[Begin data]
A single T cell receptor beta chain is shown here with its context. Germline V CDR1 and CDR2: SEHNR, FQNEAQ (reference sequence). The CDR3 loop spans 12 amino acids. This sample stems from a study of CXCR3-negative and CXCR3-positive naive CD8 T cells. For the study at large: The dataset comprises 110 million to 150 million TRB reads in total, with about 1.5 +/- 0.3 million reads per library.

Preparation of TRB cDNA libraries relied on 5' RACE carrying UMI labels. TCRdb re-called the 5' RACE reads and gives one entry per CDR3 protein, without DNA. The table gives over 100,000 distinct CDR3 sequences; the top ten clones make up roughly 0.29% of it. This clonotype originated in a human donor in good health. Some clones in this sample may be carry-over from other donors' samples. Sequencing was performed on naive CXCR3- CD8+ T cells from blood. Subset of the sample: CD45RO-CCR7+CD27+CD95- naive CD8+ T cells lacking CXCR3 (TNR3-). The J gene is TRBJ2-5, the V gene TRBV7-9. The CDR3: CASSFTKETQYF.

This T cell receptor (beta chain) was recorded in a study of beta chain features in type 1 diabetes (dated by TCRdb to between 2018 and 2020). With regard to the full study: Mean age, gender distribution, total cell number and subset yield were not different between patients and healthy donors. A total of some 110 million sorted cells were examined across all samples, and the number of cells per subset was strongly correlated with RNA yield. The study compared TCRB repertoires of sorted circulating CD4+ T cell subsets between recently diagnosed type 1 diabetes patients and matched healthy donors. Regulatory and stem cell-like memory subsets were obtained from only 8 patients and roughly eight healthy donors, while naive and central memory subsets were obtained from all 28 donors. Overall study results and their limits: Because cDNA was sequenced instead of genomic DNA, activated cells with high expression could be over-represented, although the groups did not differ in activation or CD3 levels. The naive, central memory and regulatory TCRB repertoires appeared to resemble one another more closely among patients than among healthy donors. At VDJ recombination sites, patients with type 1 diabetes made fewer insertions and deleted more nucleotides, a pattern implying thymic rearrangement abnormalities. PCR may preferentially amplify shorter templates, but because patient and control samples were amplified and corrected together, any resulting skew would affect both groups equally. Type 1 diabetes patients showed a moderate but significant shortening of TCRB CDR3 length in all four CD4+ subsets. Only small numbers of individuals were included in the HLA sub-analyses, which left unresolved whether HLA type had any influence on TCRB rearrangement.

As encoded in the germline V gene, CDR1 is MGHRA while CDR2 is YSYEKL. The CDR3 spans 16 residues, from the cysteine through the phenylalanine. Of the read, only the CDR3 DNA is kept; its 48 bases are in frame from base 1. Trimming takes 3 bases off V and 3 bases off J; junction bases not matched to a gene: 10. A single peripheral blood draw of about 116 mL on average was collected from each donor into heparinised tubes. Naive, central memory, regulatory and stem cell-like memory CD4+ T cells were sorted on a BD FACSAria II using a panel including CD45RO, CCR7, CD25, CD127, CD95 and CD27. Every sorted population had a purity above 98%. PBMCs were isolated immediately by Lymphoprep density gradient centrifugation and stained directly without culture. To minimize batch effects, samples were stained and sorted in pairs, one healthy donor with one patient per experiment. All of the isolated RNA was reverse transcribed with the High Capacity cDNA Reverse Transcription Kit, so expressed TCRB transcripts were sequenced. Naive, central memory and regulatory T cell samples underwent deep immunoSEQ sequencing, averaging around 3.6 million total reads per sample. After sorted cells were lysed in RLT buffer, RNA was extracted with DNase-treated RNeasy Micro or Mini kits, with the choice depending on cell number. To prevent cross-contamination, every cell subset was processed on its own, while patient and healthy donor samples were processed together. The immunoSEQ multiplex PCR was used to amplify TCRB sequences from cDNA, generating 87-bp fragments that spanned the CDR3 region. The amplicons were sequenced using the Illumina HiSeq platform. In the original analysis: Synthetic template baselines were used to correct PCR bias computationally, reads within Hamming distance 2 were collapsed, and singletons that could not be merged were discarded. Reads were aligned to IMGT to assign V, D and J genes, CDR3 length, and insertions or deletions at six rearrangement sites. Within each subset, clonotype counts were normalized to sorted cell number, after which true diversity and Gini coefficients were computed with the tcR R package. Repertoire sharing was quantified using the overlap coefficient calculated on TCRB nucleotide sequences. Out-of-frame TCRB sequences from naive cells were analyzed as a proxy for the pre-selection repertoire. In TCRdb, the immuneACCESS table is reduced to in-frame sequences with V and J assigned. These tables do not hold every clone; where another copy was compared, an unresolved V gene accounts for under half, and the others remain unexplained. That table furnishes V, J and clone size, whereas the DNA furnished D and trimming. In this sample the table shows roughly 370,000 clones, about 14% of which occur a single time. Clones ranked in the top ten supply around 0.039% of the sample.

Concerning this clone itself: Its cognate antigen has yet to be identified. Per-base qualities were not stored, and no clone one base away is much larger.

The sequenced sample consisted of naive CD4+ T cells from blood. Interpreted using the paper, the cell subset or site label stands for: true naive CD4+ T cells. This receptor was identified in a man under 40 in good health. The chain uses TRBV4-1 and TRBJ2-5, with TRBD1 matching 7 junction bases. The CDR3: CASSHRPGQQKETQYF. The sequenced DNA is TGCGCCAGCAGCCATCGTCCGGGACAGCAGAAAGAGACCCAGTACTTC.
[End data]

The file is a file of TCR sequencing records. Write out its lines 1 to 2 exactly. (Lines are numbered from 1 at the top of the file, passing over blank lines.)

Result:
A single T cell receptor beta chain is shown here with its context. Germline V CDR1 and CDR2: SEHNR, FQNEAQ (reference sequence). The CDR3 loop spans 12 amino acids. This sample stems from a study of CXCR3-negative and CXCR3-positive naive CD8 T cells. For the study at large: The dataset comprises 110 million to 150 million TRB reads in total, with about 1.5 +/- 0.3 million reads per library.

Preparation of TRB cDNA libraries relied on 5' RACE carrying UMI labels. TCRdb re-called the 5' RACE reads and gives one entry per CDR3 protein, without DNA. The table gives over 100,000 distinct CDR3 sequences; the top ten clones make up roughly 0.29% of it. This clonotype originated in a human donor in good health. Some clones in this sample may be carry-over from other donors' samples. Sequencing was performed on naive CXCR3- CD8+ T cells from blood. Subset of the sample: CD45RO-CCR7+CD27+CD95- naive CD8+ T cells lacking CXCR3 (TNR3-). The J gene is TRBJ2-5, the V gene TRBV7-9. The CDR3: CASSFTKETQYF.